August 21, 1999 - from the Crags Campground
You want to see a crowded camping area, scope out the USFS Crags campground on an August weekend. I did not get a spot so I wandered back down the road to a commando camping area with a decent gap between the wood line and the camper already located in a meadow. Not a lot of room, but I purposely squeezed my tent as far from the camper as possible and, as it was nearly dark and I planned to bail out before dawn, I hoped not to raise the ire of my new neighbor.
The tent came down, very quietly, at 5:30 and I signed the trail register at six a.m. The trail was as described in the guides and I had no problem locating the cut off point, which is in fact delineated by some pipes, again as promised. The trail winds up through woods and past what must be the crags, some rock formations best viewed from above, before coming out of the trees at the base of a long climb to the ridgeline above. The climb deposited me in a meadow and I found the old Jeep trail (two ruts instead of one) and walked up and around the bend to sight the Pikes Peak auto road. The trail cuts the road at a wide gravel pull off, complete with shitters, and then proceeds along and just above the road until veering off to cut behind Pt. 13, 363 and then rejoining the road at the road’s next switchback. From this point, I took to the boulders, literally, climbing up the large (washer, refrigerator, bigger) boulders that form the final pitch before arriving at the summit.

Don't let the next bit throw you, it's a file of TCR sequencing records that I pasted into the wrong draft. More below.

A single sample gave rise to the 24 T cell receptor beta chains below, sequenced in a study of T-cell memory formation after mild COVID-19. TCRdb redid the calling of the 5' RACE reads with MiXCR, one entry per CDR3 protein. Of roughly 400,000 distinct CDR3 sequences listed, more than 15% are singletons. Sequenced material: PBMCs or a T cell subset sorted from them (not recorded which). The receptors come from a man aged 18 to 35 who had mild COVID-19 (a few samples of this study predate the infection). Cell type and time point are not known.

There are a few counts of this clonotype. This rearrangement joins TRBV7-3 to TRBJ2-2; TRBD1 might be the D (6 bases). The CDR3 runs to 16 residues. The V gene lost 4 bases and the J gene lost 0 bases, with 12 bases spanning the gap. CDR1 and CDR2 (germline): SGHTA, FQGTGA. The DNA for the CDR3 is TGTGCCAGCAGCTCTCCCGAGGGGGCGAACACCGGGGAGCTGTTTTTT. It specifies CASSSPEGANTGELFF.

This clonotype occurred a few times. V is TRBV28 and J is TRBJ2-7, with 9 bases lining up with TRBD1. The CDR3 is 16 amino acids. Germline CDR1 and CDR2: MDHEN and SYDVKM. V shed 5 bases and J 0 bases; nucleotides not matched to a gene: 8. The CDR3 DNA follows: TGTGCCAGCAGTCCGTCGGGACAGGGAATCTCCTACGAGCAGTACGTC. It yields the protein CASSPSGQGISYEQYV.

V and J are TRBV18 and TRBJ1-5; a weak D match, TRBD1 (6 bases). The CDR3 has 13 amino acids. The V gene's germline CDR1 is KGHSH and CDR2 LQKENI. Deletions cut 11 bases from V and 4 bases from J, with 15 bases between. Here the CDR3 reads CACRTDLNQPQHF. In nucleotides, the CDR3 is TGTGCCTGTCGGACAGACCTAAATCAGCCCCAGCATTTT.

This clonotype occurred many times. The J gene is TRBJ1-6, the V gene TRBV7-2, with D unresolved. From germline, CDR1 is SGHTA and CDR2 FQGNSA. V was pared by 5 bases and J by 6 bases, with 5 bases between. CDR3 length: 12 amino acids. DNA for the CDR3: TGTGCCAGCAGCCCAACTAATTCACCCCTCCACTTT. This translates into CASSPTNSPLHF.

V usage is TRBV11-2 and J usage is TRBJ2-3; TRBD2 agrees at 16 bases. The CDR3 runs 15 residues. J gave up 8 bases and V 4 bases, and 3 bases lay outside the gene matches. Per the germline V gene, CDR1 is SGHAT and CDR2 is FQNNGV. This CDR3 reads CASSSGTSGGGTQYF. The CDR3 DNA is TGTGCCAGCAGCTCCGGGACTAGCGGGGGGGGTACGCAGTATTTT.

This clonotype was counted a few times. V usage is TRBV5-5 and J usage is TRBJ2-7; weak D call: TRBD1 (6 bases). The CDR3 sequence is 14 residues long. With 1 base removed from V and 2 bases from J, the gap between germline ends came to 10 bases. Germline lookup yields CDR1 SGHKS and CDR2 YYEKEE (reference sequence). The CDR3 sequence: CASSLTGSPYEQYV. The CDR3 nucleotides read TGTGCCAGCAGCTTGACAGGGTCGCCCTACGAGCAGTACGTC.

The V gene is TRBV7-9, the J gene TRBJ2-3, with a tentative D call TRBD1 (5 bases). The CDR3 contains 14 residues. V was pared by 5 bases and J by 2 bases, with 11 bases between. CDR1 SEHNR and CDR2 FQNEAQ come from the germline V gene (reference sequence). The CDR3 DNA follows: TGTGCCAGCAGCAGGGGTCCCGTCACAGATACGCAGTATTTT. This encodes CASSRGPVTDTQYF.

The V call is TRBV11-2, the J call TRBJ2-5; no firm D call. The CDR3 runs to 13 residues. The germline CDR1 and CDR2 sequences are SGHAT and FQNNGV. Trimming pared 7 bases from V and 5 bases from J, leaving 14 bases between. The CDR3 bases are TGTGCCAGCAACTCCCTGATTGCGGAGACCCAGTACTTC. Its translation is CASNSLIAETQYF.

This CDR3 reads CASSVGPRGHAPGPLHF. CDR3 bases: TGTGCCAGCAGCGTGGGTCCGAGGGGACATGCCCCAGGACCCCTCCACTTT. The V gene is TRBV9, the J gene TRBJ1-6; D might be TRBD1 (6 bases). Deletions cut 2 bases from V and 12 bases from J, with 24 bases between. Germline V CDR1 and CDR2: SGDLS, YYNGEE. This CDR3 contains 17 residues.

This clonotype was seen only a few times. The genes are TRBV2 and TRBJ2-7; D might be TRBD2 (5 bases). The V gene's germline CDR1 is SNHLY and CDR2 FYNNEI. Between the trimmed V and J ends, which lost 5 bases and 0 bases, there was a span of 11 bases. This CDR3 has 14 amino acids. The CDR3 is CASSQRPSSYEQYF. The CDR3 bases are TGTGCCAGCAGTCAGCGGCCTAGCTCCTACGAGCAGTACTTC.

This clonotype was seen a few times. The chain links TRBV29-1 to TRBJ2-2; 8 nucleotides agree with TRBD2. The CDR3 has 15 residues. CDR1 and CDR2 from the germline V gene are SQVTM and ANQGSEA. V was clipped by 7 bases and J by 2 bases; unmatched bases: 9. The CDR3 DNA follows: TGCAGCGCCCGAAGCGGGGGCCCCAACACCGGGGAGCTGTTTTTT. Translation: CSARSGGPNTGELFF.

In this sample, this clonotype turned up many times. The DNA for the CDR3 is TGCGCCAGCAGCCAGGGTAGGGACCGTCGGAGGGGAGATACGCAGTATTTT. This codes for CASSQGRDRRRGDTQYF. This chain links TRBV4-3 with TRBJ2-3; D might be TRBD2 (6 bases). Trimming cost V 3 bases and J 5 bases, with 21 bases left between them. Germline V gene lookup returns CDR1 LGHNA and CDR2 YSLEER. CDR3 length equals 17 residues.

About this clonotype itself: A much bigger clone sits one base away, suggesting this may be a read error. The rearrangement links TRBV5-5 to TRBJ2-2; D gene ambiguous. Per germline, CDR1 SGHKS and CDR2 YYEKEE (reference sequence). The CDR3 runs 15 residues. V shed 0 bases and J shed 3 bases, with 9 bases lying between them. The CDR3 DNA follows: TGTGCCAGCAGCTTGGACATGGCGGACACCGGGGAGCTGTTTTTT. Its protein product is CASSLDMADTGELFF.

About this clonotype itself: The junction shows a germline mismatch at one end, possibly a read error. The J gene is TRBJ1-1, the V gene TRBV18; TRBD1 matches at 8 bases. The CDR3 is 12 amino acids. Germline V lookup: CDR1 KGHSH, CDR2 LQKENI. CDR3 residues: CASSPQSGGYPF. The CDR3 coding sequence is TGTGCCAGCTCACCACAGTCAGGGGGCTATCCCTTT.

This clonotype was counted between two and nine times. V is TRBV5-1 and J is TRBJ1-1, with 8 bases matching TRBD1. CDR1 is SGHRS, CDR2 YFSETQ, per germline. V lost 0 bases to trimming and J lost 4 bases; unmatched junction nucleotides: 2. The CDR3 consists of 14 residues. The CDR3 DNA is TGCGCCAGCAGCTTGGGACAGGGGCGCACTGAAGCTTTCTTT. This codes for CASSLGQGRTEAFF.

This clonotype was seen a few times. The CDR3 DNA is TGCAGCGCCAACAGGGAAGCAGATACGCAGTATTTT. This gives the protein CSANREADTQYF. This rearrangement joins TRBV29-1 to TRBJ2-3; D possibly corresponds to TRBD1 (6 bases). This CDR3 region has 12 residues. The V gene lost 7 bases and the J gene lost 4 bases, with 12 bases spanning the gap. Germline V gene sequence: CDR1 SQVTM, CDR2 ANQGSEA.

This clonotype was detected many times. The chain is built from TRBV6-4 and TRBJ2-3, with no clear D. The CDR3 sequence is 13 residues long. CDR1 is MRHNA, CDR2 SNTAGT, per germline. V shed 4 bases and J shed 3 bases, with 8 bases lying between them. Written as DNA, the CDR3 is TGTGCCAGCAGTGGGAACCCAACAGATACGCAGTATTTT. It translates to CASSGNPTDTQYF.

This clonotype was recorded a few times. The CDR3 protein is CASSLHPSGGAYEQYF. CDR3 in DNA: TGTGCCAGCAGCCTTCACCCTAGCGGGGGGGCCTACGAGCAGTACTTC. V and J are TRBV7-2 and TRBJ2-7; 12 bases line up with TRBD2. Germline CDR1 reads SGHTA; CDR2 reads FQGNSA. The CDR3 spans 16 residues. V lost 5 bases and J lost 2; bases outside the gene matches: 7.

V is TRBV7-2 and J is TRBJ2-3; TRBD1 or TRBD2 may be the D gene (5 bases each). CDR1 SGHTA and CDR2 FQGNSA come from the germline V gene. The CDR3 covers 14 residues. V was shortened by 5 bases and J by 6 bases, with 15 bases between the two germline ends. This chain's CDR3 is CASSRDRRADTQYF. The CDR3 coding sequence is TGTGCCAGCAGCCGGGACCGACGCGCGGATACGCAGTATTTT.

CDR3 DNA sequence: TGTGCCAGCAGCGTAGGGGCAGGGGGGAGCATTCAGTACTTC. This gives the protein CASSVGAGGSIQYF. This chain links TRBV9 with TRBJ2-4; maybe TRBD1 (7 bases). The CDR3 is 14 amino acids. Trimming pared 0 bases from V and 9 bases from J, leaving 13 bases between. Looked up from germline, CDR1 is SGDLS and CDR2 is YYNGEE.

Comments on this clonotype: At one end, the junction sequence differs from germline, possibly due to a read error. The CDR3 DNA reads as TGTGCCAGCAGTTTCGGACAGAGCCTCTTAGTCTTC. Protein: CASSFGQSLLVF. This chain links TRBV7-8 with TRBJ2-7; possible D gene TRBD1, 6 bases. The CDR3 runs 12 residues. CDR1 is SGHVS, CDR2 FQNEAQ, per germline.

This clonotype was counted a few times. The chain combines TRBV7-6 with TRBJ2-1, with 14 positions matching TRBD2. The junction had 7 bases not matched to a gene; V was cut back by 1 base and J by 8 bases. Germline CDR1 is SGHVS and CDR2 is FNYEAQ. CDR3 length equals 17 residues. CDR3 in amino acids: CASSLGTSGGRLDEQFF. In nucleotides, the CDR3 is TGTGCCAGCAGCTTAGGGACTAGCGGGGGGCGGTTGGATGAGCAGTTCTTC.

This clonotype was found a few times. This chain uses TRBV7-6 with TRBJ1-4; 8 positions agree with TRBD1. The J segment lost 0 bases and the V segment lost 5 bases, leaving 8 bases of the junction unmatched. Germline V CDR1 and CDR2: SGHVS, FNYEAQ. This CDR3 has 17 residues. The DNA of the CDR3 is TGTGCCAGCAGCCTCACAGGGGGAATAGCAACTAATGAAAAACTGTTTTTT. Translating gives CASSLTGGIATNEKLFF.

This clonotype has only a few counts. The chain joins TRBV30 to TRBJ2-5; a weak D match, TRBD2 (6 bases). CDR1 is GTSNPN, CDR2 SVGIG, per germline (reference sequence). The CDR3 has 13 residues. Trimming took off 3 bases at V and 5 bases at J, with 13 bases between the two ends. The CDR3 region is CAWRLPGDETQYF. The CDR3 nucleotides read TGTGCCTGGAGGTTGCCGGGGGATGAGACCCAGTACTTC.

The summit, well, it is Pikes Peak and there were tourists everywhere. I ate lunch on the rocks near the end of the cog railway line, outside the back door of the summit house, and then made a stop at the gift shop. The gift shop? It is a long story but I will give the short version. Family trip, 1971, folks drive to the top of Pikes in the station wagon and little sister wants one of those cedar boxes that every gift shop sells, you know, the one that says “Pikes Peak.” She was 7 years old and my parents would not buy her the box. She whined about that box for the rest of the trip, three weeks worth of whining. Now it is 1999 and I am standing in the gift shop, looking at the cedar boxes. Of course, I bought one! She received cedar box from Pikes Peak in September of 2000, 29 years after first setting eyes on it. That box sits on her dresser to this day. As I have written so many times before, there is more to climbing 14’ers than just getting to the top.
One the way up the Peak, I joined up with two other climbers so after lunch the three of us headed down. We hopped and picked our way to the base of the boulders and arrived at that switchback to the delight of a car full of tourists. They were fascinated that we climbed in lieu of driving and offered us each a cold one . . . root beer that is. We took them up on their offer and then continued our trip downward. At the road crossing, the sky finally started to cloud up and shifted to a bit higher gear in hopes of reaching the car dry. Down the slope, through the woods and sure enough, the raindrops did not come until we threw our stuff into the back of the trucks.
Pikes . . . how could climbing a peak with a road to the top be worth the effort? You meet folks along the way, you get a root beer on the road, you buy a cedar box at the top . . . it was a good climb.